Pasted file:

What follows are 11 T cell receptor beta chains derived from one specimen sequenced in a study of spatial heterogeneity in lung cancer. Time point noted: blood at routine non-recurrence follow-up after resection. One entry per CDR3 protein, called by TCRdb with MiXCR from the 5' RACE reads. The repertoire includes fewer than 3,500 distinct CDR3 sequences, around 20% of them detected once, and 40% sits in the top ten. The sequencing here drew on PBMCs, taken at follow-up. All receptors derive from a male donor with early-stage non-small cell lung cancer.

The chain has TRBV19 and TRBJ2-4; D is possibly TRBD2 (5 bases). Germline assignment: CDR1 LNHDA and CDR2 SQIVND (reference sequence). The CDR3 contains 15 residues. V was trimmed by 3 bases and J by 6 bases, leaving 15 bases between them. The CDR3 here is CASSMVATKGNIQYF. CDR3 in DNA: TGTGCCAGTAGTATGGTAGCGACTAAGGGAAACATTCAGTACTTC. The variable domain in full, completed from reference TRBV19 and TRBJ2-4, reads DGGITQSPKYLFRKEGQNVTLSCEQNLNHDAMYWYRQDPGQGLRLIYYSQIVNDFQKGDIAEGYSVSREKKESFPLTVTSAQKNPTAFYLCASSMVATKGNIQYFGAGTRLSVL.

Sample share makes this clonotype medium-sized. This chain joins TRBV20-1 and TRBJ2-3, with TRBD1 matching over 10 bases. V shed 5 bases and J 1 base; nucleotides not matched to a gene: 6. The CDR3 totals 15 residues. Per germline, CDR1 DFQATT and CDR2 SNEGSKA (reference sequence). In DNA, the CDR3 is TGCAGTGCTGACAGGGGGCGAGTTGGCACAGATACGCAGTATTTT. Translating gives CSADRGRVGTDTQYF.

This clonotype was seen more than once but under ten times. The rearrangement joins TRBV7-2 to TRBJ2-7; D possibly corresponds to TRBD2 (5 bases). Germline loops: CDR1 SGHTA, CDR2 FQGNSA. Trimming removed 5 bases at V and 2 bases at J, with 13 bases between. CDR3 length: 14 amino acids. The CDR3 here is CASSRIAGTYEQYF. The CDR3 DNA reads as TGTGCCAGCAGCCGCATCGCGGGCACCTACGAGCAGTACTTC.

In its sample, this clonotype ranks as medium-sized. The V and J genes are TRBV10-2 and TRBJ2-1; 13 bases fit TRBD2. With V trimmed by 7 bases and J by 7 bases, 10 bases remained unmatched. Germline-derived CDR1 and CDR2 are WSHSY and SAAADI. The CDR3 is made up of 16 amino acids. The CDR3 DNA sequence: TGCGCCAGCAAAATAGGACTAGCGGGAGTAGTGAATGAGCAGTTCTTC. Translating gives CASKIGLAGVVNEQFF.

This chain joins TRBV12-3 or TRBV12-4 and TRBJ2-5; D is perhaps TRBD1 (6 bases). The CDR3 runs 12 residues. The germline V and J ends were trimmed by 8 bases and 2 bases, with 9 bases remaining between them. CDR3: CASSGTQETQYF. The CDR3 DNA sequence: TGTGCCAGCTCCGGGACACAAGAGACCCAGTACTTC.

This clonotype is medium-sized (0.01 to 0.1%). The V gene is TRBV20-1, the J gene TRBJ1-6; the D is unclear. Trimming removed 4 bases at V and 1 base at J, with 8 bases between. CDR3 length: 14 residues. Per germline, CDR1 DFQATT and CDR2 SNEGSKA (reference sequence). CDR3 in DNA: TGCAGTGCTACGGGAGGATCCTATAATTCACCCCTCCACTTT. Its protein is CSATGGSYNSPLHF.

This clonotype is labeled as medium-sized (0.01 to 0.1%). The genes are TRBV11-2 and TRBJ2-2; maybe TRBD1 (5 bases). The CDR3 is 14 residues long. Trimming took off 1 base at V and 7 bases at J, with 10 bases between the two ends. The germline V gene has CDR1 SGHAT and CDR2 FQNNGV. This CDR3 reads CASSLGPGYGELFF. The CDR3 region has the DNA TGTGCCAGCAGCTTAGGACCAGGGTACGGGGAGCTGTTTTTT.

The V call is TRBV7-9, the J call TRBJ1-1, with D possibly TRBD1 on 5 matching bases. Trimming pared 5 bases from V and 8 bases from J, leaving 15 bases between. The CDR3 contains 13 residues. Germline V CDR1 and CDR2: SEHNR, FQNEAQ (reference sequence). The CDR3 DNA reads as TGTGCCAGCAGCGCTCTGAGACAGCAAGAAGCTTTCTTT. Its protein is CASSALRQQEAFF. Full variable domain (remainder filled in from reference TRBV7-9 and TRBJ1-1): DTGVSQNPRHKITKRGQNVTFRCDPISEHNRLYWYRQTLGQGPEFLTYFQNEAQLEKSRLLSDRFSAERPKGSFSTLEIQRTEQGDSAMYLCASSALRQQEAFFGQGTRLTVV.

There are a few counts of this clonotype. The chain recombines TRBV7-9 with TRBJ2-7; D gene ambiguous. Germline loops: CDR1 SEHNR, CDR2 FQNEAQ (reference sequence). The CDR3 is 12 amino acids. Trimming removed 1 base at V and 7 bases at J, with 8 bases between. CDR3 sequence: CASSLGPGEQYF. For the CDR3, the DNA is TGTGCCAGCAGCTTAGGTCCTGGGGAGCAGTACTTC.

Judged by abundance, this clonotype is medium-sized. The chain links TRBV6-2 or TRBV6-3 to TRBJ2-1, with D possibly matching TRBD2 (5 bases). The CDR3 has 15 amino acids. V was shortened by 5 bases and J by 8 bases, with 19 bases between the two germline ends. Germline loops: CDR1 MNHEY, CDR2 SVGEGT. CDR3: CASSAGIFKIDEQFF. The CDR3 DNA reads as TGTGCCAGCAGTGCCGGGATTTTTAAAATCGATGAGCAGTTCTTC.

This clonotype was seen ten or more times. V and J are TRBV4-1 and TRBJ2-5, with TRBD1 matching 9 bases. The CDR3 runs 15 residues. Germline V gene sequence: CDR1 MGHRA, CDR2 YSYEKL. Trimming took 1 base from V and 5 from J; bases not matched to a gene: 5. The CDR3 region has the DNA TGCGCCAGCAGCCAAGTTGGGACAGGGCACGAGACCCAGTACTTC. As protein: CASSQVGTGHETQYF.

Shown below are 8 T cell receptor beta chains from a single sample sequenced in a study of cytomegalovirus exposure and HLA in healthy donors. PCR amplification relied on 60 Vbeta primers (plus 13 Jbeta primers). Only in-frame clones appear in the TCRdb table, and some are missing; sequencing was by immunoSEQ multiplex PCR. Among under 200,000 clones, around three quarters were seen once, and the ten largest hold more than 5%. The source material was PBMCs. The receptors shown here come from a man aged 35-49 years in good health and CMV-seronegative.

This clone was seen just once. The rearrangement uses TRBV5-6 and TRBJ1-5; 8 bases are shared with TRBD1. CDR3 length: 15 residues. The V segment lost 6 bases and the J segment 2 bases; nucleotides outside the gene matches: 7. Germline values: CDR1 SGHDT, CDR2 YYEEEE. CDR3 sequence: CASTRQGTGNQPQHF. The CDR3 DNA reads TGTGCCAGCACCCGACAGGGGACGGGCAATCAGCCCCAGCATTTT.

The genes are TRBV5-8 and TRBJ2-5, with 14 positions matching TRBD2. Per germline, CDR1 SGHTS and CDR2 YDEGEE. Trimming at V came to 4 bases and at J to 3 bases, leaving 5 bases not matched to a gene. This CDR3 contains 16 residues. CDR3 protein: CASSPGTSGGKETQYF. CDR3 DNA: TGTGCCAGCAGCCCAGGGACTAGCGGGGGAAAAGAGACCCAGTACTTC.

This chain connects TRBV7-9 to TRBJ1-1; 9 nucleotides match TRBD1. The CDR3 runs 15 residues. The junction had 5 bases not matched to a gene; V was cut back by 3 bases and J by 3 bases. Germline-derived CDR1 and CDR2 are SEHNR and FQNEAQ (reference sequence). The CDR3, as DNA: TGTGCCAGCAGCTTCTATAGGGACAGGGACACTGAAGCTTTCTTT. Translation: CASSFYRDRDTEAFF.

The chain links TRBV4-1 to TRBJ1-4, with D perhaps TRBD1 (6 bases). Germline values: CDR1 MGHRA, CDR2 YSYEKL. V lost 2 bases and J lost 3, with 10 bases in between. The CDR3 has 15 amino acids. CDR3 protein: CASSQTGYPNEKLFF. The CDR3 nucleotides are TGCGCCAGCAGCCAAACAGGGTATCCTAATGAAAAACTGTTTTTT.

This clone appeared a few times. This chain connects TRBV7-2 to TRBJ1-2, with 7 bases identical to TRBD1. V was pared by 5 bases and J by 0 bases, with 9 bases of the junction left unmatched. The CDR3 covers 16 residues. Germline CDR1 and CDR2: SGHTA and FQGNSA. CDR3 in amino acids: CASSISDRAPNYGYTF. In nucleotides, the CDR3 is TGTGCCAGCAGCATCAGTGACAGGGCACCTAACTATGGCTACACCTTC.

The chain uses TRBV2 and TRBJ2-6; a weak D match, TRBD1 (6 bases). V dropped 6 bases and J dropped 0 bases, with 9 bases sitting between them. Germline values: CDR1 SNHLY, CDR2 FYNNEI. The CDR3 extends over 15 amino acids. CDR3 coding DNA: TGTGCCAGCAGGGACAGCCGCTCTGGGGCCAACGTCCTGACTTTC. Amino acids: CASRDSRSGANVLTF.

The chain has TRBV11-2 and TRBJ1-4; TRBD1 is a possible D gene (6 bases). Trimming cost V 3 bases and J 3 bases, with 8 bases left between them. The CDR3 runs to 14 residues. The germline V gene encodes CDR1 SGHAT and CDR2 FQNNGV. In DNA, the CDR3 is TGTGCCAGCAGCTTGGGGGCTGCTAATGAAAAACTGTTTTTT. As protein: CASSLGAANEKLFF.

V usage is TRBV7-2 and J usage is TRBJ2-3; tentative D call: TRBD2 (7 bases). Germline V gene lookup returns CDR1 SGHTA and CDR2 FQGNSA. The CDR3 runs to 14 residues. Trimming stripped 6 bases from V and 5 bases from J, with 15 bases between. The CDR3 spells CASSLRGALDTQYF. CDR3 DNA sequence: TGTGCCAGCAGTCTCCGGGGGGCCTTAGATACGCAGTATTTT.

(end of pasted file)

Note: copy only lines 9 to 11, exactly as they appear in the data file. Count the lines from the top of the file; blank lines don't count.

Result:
The V call is TRBV7-9, the J call TRBJ1-1, with D possibly TRBD1 on 5 matching bases. Trimming pared 5 bases from V and 8 bases from J, leaving 15 bases between. The CDR3 contains 13 residues. Germline V CDR1 and CDR2: SEHNR, FQNEAQ (reference sequence). The CDR3 DNA reads as TGTGCCAGCAGCGCTCTGAGACAGCAAGAAGCTTTCTTT. Its protein is CASSALRQQEAFF. Full variable domain (remainder filled in from reference TRBV7-9 and TRBJ1-1): DTGVSQNPRHKITKRGQNVTFRCDPISEHNRLYWYRQTLGQGPEFLTYFQNEAQLEKSRLLSDRFSAERPKGSFSTLEIQRTEQGDSAMYLCASSALRQQEAFFGQGTRLTVV.

There are a few counts of this clonotype. The chain recombines TRBV7-9 with TRBJ2-7; D gene ambiguous. Germline loops: CDR1 SEHNR, CDR2 FQNEAQ (reference sequence). The CDR3 is 12 amino acids. Trimming removed 1 base at V and 7 bases at J, with 8 bases between. CDR3 sequence: CASSLGPGEQYF. For the CDR3, the DNA is TGTGCCAGCAGCTTAGGTCCTGGGGAGCAGTACTTC.

Judged by abundance, this clonotype is medium-sized. The chain links TRBV6-2 or TRBV6-3 to TRBJ2-1, with D possibly matching TRBD2 (5 bases). The CDR3 has 15 amino acids. V was shortened by 5 bases and J by 8 bases, with 19 bases between the two germline ends. Germline loops: CDR1 MNHEY, CDR2 SVGEGT. CDR3: CASSAGIFKIDEQFF. The CDR3 DNA reads as TGTGCCAGCAGTGCCGGGATTTTTAAAATCGATGAGCAGTTCTTC.